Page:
Published: 26th March 2015

As may be recalled, last July the FCA released the results of a thematic review (TR14/13) on ‘Best execution and payment for order flow’; the conclusion was that most firms were not doing enough in this area – see Complyport Alert.  The best execution rules and guidance are, of course, in COBS 11.2.

ESMA has now stepped into the frame with the publication of its peer review (2015/494) on how national competent authorities (NCAs) supervise and enforce the MiFID requirements relating to best execution.

The review was based upon information provided by 29 NCAs and on-site visits between June and August last year to the NCAs of France, Liechtenstein, Luxembourg, Malta, Poland and Spain.  Although the UK was not subject to a visit, chapter 3 informs us that most of the firms subject to best execution are located in the UK (4,143 firms), followed by Germany accounting for 2,485 firms and France (956).

Findings in the report include:

  • oversight of best execution is usually a component of the supervision of general conduct of business issues and is often limited to simply verifying that an execution policy exists
  • best execution is often only viewed in terms of price without regard to the other execution factors (cost, speed, likelihood of execution and settlement and order size)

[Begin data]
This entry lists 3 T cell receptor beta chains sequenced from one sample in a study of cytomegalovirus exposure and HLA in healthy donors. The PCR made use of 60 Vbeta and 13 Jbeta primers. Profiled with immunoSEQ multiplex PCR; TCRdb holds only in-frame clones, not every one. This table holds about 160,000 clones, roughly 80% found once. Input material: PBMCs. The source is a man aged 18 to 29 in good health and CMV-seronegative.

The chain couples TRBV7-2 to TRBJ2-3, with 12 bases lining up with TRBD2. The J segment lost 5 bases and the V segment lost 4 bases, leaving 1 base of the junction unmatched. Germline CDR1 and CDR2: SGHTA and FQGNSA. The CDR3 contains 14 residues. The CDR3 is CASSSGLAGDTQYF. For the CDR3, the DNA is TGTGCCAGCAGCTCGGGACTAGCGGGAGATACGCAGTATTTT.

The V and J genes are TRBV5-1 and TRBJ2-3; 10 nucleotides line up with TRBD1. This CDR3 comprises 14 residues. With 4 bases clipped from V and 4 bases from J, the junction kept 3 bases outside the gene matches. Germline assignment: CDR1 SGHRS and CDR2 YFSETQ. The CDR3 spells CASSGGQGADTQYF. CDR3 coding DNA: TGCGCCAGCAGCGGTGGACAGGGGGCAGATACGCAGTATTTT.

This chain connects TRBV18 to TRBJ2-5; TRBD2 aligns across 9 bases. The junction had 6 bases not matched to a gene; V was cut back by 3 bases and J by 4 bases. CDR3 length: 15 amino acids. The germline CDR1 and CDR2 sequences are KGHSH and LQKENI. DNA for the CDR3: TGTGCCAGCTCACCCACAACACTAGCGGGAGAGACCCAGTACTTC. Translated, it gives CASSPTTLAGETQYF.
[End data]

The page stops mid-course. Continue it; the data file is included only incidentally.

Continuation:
• execution venues tended to be concentrated in the main domestic market with little in the way of alternative venues
  • monitoring of best execution of non-equity and less liquid markets is largely absent
  • the low rate of investor complaints relating to best execution may well be down to a lack of understanding.

Future work by NCAs and ESMA identified include:

  • providing guidance for the national implementation of MiFID rules to ensure common understanding
  • assessing the adequacy of NCAs’ resources devoted to the supervision of best execution
  • providing guidance to help NCAs develop assessment criteria to be used when firms use only one execution venue
  • developing specific consumer education programmes.

Although ESMA’s role is not really the ‘supervisor’s supervisor’, given the FCA’s previously voiced concerns on best execution, it wouldn’t take much stretch of the imagination to believe that the FCA will fully take on board the comments within the peer review and continue its focus on this area.  We would recommend that firms subject to COBS 11.2, and that have not yet reviewed their existing processes and procedures following the publication of TR14/13, should ensure that such a review is suitably prioritised. It would, of course, be prudent for the review to take into account the findings in both TR14/13 and the ESMA peer review.

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